Johann Hevel: Selenographia

Johann Hevel: Selenographia

Danzig: 1647.
Sp Coll Ea6-x.3 

Johann Hevel (1611-1689) carried forward the work started by Tycho and Kepler. He acquired Kepler’s manuscripts, and carried out observations using Tycho’s methods and instrument designs. For the purposes of measurement, he preferred the open sights used by Tycho over telescopic sights, which were then coming into use. Hevel’s own observatory was a family affair: it was built on the roof of his home in Danzig and his wife Elizabeth, an able mathematician, was his close collaborator and fellow observer.

The Selenographia is widely regarded as a landmark in Renaissance astronomy. Hevel himself engraved the 137 full-page and partial plates from which the illustrations were printed. The Selenographia met with great acclaim for the beauty of its illustrations and its accuracy, and remained a highly sought-after work for a century after publication.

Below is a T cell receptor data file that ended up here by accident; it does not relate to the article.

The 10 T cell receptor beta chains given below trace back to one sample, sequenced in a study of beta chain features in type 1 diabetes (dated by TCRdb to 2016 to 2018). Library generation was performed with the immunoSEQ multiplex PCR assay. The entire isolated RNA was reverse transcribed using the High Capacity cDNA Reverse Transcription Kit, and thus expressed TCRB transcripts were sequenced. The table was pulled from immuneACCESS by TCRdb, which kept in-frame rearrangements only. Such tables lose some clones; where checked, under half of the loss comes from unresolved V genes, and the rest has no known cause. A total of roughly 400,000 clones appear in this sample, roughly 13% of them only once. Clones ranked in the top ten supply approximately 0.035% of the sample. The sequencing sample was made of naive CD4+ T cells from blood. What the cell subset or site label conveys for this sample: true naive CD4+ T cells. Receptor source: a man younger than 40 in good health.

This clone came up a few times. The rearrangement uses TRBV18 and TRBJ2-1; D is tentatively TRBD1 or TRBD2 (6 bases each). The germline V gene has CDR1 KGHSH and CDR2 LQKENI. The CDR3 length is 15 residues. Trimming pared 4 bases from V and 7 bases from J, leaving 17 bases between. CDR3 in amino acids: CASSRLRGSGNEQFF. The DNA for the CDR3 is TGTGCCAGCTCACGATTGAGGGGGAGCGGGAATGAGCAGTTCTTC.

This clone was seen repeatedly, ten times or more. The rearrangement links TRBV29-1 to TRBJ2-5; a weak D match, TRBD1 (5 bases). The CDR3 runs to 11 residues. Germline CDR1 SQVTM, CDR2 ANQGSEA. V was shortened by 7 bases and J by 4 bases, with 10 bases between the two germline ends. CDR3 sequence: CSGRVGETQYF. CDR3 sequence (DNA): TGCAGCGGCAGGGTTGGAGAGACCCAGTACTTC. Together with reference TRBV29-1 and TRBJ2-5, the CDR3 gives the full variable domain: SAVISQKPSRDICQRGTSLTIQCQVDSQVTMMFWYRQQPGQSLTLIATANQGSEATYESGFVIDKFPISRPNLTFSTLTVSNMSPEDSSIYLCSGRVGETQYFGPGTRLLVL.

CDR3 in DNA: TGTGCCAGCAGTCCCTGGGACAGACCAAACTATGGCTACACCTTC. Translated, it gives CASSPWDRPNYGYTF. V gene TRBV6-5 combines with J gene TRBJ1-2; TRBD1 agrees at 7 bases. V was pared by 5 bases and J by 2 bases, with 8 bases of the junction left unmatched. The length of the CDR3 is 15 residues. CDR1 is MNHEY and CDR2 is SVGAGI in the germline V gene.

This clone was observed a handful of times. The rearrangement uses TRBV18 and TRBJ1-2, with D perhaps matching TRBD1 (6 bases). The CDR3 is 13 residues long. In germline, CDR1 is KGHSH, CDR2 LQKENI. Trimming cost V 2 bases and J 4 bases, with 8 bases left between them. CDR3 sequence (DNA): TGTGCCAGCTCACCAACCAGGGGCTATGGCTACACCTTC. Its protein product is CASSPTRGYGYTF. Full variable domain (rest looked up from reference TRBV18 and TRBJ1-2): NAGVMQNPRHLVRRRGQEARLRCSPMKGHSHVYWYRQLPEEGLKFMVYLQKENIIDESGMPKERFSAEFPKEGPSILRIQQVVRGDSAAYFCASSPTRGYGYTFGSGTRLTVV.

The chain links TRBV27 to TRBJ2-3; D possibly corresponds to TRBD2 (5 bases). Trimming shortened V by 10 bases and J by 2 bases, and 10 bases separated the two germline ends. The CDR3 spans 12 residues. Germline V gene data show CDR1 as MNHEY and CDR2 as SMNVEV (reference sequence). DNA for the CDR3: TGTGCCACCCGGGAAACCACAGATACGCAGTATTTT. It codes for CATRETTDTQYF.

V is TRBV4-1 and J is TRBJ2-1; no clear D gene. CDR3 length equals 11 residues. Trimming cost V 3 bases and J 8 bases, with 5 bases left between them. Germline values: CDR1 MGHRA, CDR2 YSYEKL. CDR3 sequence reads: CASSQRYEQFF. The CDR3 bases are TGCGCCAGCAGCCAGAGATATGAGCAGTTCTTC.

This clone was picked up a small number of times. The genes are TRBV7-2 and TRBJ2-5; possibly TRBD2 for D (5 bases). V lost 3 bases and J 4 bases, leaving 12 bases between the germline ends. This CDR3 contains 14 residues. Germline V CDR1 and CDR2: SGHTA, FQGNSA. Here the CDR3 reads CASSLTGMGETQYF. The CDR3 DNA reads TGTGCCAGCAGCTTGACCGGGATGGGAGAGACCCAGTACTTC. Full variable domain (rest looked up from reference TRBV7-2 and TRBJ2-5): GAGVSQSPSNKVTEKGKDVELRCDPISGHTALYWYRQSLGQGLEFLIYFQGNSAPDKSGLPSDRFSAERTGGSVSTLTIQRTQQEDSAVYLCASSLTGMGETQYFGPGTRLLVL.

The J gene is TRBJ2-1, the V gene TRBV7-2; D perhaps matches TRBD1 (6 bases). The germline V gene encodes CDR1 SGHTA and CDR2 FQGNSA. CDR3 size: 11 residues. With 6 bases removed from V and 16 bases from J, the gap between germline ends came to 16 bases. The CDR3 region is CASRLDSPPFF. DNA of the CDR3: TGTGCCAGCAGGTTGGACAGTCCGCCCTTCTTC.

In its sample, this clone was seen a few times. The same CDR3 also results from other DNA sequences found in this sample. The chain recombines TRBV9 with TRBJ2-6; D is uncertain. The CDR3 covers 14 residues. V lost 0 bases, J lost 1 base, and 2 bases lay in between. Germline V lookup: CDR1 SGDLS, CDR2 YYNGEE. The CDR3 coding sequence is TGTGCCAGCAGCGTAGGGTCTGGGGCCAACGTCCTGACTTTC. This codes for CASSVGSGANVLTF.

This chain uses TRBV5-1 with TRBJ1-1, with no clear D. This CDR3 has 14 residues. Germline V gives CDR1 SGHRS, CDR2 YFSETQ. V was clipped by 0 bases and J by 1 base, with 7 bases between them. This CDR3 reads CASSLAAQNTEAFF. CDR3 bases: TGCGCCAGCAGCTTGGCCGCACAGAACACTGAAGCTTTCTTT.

Map of the Moon from 'Selenographia'
Image:
engraved map of the moon.

Go to the next book in the exhibition: Sir Isaac Newton: Principia